Sunday, March 14, 2010
That Workshop Book: Reflection 5
Our district has adopted Progress Book. It is a transparent, on-line grade book that provides parents constant access to their child's progress at school. It is also meant to provide administrators easy access to the happenings in each classroom and a streamline, consistent recording system for teachers. Needless to say, there has been a GREAT deal of conversation about how to authentically and thoughtfully use this tool in the best interest of our students (particularly primary students).
While reading, That Workshop Book, I immediately thought of Progress Book when Samantha Bennett said, "Many brilliant, amazing teachers, when you ask them how they know what their students know and are able to do, would answer ......they know their students deeply and can tell you stories about them, their lives, their habits as students, their likes and dislikes. But when you ask them "HOW do you know?" they answer, I just see it all like that, you see". Samantha goes on to explain that this is wonderful but we need to be asking ourselves- How do I know all of my students are growing in their skills and understanding reading? How do I help students make "invisible" skills of reading "visible"? What can I do to help my students read better?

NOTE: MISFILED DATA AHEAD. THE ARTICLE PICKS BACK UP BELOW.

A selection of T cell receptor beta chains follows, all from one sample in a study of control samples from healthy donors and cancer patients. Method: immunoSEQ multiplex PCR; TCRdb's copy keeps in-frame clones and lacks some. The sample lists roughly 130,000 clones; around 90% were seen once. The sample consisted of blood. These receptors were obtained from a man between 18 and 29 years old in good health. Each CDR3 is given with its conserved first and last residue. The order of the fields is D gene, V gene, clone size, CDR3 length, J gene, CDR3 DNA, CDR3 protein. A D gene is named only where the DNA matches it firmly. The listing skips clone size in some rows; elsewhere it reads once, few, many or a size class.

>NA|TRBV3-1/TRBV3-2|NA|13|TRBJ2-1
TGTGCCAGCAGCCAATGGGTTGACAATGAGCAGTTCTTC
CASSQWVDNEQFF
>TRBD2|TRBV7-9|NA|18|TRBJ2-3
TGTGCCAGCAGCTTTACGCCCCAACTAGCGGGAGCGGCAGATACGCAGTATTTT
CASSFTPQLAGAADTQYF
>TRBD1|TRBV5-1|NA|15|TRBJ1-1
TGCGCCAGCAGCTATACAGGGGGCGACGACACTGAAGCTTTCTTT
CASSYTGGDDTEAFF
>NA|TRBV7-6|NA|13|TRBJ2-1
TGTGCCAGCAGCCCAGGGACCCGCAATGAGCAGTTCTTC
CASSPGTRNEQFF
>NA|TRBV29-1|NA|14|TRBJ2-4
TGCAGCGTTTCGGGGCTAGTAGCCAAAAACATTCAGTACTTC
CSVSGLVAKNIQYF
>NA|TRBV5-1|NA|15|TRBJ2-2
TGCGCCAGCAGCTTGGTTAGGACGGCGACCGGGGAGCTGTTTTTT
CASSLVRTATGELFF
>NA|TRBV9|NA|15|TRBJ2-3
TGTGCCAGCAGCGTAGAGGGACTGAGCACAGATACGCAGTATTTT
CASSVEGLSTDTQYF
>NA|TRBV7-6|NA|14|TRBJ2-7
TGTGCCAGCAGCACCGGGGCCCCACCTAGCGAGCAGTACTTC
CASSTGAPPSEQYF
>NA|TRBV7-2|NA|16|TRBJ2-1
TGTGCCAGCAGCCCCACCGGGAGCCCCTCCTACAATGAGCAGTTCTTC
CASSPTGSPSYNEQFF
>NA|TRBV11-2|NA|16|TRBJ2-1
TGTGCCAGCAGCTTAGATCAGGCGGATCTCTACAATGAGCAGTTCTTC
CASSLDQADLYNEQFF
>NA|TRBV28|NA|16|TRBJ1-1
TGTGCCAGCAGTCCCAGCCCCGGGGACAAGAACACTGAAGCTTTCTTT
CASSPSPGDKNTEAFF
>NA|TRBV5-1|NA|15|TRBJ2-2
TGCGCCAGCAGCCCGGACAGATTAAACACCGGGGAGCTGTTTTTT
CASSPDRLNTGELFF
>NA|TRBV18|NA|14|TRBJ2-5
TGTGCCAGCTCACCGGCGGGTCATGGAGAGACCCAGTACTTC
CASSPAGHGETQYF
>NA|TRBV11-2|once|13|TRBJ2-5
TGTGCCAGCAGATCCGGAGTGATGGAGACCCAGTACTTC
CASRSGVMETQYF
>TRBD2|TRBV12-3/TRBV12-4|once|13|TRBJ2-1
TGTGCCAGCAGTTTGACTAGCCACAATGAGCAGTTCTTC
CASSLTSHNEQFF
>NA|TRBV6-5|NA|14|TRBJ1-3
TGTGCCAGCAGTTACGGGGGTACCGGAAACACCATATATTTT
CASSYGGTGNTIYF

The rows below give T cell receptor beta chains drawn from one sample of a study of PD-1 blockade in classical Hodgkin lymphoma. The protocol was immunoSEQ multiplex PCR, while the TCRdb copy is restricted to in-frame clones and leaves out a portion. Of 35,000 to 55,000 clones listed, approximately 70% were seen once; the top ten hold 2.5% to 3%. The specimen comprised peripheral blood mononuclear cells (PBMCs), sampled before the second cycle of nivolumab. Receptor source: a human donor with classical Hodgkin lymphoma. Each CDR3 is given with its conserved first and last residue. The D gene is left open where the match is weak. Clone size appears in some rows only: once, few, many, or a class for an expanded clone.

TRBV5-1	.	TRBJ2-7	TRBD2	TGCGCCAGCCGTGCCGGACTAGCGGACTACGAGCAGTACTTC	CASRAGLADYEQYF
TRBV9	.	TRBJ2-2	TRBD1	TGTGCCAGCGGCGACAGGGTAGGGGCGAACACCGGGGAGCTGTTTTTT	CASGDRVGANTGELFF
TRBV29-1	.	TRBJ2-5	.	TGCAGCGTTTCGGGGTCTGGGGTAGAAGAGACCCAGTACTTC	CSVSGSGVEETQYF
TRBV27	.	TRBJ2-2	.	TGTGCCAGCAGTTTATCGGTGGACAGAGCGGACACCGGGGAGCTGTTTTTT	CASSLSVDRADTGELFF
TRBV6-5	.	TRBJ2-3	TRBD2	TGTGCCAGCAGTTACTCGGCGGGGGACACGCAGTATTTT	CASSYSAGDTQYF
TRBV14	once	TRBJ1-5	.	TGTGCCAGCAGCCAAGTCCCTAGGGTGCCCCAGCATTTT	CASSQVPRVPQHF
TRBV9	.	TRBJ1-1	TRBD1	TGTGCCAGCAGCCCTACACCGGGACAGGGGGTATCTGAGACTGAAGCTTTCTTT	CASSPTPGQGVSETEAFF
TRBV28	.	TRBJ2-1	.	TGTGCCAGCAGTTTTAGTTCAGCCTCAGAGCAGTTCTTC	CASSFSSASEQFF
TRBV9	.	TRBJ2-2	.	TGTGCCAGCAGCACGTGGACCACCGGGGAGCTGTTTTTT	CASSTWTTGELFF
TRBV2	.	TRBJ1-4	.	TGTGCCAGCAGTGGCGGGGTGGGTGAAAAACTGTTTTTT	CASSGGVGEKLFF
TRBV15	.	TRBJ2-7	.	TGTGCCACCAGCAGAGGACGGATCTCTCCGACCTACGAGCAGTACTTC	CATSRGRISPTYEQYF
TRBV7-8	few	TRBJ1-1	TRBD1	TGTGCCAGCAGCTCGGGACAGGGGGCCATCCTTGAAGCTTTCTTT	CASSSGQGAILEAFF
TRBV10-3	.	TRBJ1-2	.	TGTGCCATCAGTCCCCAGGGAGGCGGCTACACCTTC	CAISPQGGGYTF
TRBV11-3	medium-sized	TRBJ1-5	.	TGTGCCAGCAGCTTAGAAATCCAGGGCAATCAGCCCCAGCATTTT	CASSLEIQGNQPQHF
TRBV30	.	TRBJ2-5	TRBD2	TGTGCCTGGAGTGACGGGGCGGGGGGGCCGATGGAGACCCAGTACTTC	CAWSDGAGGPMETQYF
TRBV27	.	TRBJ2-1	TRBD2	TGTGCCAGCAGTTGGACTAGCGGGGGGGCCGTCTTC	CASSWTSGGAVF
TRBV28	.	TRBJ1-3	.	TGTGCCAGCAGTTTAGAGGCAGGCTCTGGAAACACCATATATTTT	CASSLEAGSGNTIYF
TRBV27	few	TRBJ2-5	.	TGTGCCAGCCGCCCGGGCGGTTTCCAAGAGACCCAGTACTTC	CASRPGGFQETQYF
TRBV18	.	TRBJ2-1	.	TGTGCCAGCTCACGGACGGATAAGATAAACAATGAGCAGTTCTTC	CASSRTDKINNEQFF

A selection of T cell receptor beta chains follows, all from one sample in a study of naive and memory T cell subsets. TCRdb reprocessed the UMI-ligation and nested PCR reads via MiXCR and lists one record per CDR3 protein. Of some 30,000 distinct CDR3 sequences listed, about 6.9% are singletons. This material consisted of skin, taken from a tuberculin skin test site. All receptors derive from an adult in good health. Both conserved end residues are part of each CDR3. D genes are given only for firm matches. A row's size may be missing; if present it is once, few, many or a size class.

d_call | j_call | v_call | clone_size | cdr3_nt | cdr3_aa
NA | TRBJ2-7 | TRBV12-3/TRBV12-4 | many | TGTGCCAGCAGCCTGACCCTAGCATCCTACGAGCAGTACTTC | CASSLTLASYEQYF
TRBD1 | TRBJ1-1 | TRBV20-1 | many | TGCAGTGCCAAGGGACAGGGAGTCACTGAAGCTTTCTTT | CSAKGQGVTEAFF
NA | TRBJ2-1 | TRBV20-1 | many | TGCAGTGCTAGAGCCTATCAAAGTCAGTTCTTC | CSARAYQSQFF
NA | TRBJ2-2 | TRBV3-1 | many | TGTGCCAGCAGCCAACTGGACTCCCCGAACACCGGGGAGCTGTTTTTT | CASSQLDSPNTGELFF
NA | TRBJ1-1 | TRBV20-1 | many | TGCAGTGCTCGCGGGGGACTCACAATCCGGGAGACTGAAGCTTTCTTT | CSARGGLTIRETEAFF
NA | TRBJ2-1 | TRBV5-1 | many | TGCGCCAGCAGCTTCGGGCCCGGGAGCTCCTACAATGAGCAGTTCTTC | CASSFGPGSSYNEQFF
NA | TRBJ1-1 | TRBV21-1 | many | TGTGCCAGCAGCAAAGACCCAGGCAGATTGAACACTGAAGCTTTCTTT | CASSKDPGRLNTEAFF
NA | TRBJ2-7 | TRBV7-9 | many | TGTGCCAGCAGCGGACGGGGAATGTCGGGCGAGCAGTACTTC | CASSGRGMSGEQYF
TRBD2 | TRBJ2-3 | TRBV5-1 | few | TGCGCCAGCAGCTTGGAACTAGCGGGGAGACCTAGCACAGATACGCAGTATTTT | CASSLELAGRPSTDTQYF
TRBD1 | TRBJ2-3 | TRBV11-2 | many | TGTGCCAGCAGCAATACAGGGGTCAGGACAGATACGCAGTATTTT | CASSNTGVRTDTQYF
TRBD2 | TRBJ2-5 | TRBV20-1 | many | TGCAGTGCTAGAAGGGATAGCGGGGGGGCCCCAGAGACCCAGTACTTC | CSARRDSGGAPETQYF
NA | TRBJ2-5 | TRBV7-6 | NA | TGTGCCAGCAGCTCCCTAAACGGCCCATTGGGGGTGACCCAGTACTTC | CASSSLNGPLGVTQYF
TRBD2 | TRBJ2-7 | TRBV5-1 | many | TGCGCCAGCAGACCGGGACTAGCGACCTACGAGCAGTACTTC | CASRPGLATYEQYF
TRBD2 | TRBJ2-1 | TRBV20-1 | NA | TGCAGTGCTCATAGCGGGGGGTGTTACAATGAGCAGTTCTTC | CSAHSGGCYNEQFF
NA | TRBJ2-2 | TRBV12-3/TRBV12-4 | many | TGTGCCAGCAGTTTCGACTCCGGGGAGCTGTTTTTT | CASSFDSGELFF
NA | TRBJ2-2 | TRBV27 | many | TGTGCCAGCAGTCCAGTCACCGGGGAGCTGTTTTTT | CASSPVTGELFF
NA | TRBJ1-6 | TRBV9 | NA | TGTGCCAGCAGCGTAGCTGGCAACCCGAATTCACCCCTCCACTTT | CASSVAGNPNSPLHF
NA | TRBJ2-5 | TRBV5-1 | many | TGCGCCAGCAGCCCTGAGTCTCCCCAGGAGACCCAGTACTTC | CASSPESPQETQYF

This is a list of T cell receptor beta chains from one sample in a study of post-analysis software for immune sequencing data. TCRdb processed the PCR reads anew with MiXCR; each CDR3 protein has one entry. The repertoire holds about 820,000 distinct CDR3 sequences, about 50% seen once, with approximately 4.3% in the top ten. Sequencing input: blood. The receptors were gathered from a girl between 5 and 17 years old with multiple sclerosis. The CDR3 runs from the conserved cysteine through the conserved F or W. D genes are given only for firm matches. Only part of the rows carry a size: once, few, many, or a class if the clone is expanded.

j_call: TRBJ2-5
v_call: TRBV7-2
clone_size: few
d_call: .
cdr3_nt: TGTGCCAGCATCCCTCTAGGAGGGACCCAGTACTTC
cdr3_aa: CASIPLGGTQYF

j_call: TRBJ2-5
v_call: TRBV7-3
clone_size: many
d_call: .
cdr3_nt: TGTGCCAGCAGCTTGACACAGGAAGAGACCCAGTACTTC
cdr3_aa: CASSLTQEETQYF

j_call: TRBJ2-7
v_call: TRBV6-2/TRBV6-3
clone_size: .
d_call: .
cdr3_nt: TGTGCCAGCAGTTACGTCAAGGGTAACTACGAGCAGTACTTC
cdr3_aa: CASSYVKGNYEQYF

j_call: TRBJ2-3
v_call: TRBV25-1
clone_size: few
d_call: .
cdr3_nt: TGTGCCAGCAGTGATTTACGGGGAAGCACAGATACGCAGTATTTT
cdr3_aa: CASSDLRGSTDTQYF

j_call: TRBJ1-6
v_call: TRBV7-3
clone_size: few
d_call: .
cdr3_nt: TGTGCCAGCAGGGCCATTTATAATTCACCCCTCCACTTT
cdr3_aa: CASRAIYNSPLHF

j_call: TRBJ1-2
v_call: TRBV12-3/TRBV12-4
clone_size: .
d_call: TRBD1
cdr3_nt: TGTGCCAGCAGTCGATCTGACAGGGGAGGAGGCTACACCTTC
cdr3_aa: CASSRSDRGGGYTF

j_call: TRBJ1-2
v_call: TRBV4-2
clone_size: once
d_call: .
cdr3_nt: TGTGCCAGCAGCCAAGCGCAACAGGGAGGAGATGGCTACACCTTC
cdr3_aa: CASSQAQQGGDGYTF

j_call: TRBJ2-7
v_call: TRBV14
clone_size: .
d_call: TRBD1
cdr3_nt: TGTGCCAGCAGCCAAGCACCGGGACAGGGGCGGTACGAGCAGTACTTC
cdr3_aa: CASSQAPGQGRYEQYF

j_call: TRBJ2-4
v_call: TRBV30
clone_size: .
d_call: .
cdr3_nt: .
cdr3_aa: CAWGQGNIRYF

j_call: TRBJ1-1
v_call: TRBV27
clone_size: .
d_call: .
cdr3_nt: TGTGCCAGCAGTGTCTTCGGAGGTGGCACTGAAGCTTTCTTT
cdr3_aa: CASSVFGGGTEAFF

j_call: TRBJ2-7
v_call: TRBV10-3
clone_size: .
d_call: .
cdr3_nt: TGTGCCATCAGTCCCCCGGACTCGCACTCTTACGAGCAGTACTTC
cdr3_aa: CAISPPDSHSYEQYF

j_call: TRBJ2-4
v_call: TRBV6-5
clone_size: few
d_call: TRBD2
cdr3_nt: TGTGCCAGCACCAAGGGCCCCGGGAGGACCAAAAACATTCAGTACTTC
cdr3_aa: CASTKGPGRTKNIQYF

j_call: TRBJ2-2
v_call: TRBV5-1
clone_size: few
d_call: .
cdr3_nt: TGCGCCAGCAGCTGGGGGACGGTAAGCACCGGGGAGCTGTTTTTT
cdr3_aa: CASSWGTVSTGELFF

Progress book requires us to make these invisible skills visible. We are going to be held accountable by our administrators, parents and colleagues. But after reading and reflecting on this part of That Workshop Book, I was reminded of WHY I chose this amazing occupation and WHO I should keep in mind when using this new tool. It is all about the learners in my classroom. I want to make sure that I stay true to what I believe as an educator/learner, that really knowing your students means knowing their likes/dislikes, their habits and life stories. It also means knowing how to SHOW them their growth as learners. Progress Book is really requiring me to shift my ways of showing my students growth. It is so important that I don't let it change the avenues we use to accomplish this growth. I am hoping to find a way to make Progress Book work for my students and I- that instead of focusing on the scores/points/grades- we should focus on the journey of learning.